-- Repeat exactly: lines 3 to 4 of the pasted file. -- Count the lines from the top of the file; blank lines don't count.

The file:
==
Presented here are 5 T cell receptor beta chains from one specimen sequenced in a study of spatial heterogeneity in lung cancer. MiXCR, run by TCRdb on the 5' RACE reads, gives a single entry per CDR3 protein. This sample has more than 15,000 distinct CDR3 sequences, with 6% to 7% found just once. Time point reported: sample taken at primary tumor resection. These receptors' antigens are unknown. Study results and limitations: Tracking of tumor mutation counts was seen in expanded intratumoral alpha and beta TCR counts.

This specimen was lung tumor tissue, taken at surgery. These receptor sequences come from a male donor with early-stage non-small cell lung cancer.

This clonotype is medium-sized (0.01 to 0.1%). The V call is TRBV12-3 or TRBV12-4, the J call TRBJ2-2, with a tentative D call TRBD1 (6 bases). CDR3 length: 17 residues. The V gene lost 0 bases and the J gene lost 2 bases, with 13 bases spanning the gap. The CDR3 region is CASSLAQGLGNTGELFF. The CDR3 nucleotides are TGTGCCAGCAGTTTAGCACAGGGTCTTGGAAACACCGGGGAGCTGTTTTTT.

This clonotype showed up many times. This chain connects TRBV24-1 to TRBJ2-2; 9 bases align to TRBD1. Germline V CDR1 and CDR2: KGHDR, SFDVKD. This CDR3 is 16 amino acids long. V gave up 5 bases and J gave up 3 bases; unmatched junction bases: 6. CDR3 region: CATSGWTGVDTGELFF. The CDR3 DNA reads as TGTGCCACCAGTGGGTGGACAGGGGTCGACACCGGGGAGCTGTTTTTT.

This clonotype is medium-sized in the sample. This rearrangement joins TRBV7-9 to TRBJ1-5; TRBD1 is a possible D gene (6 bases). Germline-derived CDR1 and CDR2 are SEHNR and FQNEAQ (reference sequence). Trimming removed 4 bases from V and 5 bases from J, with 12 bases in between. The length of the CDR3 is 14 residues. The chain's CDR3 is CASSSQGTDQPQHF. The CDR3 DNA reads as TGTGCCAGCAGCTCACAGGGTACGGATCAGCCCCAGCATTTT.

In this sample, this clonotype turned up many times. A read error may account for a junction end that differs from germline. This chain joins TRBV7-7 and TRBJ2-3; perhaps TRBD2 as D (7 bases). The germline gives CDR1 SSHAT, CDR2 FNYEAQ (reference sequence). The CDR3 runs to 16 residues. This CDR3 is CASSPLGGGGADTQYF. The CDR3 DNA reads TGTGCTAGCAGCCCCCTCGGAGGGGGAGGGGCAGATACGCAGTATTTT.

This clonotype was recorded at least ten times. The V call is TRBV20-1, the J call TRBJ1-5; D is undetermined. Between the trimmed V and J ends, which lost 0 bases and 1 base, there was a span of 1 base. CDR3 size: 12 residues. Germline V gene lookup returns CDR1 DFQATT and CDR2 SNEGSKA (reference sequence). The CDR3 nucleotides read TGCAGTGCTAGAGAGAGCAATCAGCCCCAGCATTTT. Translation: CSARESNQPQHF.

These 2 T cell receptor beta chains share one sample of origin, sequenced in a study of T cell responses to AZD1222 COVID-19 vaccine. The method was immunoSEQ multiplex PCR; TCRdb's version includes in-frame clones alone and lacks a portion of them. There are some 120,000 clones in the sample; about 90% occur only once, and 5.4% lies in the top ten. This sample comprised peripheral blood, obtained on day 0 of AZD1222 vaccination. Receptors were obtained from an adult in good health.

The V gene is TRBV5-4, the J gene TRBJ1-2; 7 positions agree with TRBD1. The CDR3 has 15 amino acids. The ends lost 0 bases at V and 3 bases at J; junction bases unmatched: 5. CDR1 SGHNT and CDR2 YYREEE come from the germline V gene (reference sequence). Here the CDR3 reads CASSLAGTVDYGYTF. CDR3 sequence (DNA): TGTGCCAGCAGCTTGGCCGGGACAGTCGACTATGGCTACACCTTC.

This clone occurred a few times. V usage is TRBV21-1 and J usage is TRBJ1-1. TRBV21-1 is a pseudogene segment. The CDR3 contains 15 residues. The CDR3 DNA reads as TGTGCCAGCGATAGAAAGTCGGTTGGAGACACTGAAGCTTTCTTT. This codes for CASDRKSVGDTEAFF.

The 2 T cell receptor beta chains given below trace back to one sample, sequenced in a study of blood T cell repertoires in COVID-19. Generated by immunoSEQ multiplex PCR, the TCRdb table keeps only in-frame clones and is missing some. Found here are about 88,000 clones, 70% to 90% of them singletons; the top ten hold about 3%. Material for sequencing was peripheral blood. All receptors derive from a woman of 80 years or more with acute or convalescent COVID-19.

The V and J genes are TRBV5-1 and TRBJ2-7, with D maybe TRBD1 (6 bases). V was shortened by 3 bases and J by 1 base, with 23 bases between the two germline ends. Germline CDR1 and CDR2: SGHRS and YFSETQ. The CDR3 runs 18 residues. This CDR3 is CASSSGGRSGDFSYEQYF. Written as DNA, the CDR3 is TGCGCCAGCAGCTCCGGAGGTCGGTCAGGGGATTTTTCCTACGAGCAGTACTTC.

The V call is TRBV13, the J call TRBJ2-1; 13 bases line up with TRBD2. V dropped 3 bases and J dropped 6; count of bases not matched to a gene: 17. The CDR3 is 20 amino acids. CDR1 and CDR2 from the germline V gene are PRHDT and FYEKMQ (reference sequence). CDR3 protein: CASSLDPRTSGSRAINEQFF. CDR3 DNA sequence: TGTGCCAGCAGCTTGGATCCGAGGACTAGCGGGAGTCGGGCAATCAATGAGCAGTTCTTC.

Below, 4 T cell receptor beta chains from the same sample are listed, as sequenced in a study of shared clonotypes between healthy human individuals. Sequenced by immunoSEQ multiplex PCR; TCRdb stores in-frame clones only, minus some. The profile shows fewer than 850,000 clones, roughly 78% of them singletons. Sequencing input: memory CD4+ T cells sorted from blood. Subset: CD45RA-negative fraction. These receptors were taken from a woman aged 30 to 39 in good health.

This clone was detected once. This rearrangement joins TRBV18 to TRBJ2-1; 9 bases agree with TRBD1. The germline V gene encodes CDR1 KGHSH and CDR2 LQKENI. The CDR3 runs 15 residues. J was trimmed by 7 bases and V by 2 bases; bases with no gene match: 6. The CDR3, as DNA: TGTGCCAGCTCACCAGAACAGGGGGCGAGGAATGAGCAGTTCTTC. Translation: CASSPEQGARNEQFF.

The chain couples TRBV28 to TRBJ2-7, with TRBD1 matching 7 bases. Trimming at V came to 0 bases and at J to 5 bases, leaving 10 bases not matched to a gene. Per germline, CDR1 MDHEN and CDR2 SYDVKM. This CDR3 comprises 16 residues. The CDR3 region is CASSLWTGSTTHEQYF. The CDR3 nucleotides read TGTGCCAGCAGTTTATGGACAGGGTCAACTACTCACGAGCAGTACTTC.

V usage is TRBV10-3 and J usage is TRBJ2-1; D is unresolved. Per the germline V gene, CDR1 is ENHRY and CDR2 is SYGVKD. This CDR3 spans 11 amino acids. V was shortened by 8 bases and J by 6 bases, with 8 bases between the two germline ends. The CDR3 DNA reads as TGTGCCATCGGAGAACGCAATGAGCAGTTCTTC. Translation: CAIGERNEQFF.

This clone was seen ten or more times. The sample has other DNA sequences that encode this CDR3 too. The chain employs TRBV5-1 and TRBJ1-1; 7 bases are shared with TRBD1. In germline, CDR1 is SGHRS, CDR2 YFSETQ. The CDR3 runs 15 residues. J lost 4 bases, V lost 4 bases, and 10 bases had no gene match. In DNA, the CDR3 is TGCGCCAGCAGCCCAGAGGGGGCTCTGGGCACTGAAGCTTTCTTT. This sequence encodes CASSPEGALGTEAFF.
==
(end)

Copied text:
This clonotype is medium-sized (0.01 to 0.1%). The V call is TRBV12-3 or TRBV12-4, the J call TRBJ2-2, with a tentative D call TRBD1 (6 bases). CDR3 length: 17 residues. The V gene lost 0 bases and the J gene lost 2 bases, with 13 bases spanning the gap. The CDR3 region is CASSLAQGLGNTGELFF. The CDR3 nucleotides are TGTGCCAGCAGTTTAGCACAGGGTCTTGGAAACACCGGGGAGCTGTTTTTT.

This clonotype showed up many times. This chain connects TRBV24-1 to TRBJ2-2; 9 bases align to TRBD1. Germline V CDR1 and CDR2: KGHDR, SFDVKD. This CDR3 is 16 amino acids long. V gave up 5 bases and J gave up 3 bases; unmatched junction bases: 6. CDR3 region: CATSGWTGVDTGELFF. The CDR3 DNA reads as TGTGCCACCAGTGGGTGGACAGGGGTCGACACCGGGGAGCTGTTTTTT.